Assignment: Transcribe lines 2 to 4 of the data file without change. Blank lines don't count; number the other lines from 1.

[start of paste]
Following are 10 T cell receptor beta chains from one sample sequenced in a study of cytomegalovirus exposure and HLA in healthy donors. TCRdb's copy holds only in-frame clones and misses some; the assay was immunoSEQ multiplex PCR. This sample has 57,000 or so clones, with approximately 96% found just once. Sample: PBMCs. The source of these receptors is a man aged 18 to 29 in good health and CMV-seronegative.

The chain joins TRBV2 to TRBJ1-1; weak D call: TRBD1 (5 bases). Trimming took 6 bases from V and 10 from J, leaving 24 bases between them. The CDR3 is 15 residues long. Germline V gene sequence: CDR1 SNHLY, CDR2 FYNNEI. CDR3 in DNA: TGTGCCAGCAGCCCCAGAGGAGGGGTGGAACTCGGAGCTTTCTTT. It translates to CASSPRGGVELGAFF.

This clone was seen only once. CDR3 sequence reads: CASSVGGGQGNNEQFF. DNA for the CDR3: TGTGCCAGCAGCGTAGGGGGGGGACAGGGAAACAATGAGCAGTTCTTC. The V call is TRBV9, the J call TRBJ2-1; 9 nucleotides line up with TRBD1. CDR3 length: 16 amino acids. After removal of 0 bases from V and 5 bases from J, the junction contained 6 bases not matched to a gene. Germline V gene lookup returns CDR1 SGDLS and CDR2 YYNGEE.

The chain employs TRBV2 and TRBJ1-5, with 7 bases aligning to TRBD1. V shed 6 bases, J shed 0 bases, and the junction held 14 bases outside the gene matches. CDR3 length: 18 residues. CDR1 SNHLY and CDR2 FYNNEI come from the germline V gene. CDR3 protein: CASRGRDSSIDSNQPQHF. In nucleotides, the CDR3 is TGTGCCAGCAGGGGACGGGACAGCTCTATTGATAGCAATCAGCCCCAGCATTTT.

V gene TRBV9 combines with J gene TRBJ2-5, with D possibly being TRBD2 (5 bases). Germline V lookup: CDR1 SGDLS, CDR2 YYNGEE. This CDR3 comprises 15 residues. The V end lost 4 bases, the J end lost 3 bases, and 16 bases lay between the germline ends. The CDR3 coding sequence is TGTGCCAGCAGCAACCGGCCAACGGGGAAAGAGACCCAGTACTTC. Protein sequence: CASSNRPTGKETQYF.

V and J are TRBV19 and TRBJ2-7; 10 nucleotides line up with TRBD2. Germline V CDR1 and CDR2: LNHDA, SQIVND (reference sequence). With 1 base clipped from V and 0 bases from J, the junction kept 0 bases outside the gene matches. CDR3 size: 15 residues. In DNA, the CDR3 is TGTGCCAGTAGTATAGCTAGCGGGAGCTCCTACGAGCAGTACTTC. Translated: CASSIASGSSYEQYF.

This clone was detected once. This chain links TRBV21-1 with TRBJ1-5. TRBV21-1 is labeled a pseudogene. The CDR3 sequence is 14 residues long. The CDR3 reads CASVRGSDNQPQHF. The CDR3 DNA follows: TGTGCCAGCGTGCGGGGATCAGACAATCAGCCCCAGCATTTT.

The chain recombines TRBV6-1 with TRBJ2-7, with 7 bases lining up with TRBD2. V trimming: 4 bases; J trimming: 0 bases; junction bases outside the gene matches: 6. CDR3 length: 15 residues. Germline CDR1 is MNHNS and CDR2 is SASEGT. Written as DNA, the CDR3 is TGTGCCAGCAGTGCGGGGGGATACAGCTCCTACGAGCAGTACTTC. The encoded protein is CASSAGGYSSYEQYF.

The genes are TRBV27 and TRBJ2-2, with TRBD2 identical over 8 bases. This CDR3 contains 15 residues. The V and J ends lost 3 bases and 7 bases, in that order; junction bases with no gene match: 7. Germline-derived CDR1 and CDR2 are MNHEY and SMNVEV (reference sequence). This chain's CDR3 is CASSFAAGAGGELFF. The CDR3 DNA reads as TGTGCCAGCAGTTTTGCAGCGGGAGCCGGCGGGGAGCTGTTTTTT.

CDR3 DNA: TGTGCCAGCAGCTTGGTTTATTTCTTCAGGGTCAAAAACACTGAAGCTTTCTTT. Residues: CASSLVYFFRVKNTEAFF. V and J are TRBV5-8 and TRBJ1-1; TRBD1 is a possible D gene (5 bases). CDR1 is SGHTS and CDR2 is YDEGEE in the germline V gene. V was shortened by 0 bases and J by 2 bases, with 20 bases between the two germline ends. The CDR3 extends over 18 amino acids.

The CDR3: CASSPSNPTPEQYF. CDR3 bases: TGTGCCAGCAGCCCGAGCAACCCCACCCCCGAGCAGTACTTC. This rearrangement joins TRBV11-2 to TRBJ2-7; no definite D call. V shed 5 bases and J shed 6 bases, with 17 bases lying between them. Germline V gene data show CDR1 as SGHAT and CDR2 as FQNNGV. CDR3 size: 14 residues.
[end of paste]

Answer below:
The chain joins TRBV2 to TRBJ1-1; weak D call: TRBD1 (5 bases). Trimming took 6 bases from V and 10 from J, leaving 24 bases between them. The CDR3 is 15 residues long. Germline V gene sequence: CDR1 SNHLY, CDR2 FYNNEI. CDR3 in DNA: TGTGCCAGCAGCCCCAGAGGAGGGGTGGAACTCGGAGCTTTCTTT. It translates to CASSPRGGVELGAFF.

This clone was seen only once. CDR3 sequence reads: CASSVGGGQGNNEQFF. DNA for the CDR3: TGTGCCAGCAGCGTAGGGGGGGGACAGGGAAACAATGAGCAGTTCTTC. The V call is TRBV9, the J call TRBJ2-1; 9 nucleotides line up with TRBD1. CDR3 length: 16 amino acids. After removal of 0 bases from V and 5 bases from J, the junction contained 6 bases not matched to a gene. Germline V gene lookup returns CDR1 SGDLS and CDR2 YYNGEE.

The chain employs TRBV2 and TRBJ1-5, with 7 bases aligning to TRBD1. V shed 6 bases, J shed 0 bases, and the junction held 14 bases outside the gene matches. CDR3 length: 18 residues. CDR1 SNHLY and CDR2 FYNNEI come from the germline V gene. CDR3 protein: CASRGRDSSIDSNQPQHF. In nucleotides, the CDR3 is TGTGCCAGCAGGGGACGGGACAGCTCTATTGATAGCAATCAGCCCCAGCATTTT.